Those who are attempting the External Assessment for Organic Chemistry performed very well. A larger-than-usual number of Excellence grades, along with a large number of students just on the "wrong" side of grade boundaries for Merit or Excellence. With a little more practice of past NCEA questions, most of these students should lift their grades.


All in all, I am a lot more encouraged than I was last time I tried this. I will be doing it again next year, but with a few changes:
  1. Nature of Science. I need my units to have a stronger Nature of Science element to them. Currently, it still feels like training students for an assessment, rather than exploring these amazing aspects of Chemistry. I intend to include investigation/research (not worth credits, necessarily) to run parallel to each unit of work. These investigations/researches will be co-constructed with the students, so they are about something they are passionate about.
  2. Hexagon Challenges. I want to start each lesson with a 5 minute "Hexagon Challenge". I will choose two hexagons at random, and the students will have 5 minutes to write/compose the most interesting link between the two hexagons as they can. Two students will be chosen at random to have their answer read out (I use The Hat from Harmony Hollow Software for this). Prizes if your answer shows some real abstract thought ("Extended Abstract")!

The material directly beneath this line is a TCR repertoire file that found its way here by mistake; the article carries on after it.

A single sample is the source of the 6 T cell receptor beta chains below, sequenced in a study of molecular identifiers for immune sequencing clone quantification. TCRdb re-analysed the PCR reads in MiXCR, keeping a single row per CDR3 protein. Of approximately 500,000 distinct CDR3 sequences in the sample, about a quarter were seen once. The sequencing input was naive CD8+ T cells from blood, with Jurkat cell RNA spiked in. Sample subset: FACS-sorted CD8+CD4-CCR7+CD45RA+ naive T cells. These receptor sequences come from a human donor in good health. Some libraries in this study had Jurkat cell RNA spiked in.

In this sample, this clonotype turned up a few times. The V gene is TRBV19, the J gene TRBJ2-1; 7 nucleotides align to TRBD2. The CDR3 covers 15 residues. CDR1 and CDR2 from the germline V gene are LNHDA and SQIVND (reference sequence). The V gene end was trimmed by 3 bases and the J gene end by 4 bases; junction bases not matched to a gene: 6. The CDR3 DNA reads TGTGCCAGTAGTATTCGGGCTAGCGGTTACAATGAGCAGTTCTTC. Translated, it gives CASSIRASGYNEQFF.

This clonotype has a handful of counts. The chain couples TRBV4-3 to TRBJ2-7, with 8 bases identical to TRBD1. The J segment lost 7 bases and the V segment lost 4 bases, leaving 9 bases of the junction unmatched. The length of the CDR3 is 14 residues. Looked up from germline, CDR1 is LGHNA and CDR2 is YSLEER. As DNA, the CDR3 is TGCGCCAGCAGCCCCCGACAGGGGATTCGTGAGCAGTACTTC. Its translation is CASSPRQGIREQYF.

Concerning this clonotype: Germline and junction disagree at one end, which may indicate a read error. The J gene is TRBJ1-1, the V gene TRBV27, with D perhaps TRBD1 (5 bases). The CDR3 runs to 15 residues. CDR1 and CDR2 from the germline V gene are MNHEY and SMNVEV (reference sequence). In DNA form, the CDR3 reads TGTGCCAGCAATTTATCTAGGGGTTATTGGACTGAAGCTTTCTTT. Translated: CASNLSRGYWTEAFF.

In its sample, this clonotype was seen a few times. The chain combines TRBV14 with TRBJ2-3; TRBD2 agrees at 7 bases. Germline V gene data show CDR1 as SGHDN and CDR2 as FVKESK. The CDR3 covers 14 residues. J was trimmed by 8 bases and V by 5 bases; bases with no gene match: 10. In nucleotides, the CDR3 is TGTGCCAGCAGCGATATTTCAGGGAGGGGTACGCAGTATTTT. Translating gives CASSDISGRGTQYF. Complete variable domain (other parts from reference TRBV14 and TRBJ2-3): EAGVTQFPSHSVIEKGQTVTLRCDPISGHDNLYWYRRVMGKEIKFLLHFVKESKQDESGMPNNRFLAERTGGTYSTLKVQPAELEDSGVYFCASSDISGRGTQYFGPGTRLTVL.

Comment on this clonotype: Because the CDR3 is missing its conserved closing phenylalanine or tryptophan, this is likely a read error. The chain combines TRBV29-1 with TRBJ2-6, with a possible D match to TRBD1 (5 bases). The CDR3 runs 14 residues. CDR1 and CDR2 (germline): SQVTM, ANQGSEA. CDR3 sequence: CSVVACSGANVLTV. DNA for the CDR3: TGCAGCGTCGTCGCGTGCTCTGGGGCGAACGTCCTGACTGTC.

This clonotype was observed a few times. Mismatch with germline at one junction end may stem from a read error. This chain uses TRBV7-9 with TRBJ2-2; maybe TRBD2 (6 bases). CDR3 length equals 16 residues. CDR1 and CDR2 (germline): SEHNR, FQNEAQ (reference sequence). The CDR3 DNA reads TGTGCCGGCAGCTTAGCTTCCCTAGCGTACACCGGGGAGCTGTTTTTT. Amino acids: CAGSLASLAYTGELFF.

I am going to continue explicitly teaching concepts and getting these moments filmed. I am going to keep doing demonstrations of the key experiments and getting these moments filmed. I am going to to keep "coaching" students how to write good assessment answers. However, these will be to complement the learning, not to guide it.


  1. I'm impressed with your teaching inquiry and am commenting in regard to what I can learn from your experience. Well done with more excellence grades!!! I liked the list of three things. I've only used SOLO hexagons once to date and by the excellence results you got I think I need to continue their use and I like the endeavour to find the BEST link between two. I am curious about gamification of learning and so point 2 is helpful to my planning. I need to provide more models to help students "get it". Prizes spin my wheels as does the thought that I can support students toward articulating the extended abstract.

  2. Great to see you grappling with the SOLO taxonomy in your classroom, Matty. Your passion for the students and deep learning shows through. I like the idea of making some of the experiments optional demonstrations - you could do high-quality video of these for some of the experiments where it's not an advantage to engage all of the senses to get the most out of it. Sounds like you are also on your way to flipping the classroom! Keep up the great work - inspiring stuff at the bleeding edge of science pedagogy!

  3. It was interesting to see students decide that organic chemistry was not for them. Would they have succeeded with other examples or was it the right self choice that they made? Loved your use of solo. Also liked your reflections and where to next.